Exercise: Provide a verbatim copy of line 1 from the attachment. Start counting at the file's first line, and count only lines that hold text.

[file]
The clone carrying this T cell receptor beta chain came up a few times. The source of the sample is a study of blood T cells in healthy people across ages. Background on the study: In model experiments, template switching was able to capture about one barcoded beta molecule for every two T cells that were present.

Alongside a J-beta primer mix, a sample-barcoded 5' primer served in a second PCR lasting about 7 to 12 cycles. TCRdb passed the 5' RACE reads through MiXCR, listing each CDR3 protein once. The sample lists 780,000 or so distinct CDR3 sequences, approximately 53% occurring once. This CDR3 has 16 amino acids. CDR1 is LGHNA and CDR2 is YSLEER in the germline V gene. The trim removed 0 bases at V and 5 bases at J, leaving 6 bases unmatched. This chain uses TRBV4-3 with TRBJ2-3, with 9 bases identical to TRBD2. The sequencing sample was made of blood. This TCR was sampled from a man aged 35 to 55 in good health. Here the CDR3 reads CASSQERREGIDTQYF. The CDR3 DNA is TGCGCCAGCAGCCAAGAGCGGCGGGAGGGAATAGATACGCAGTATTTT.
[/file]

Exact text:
The clone carrying this T cell receptor beta chain came up a few times. The source of the sample is a study of blood T cells in healthy people across ages. Background on the study: In model experiments, template switching was able to capture about one barcoded beta molecule for every two T cells that were present.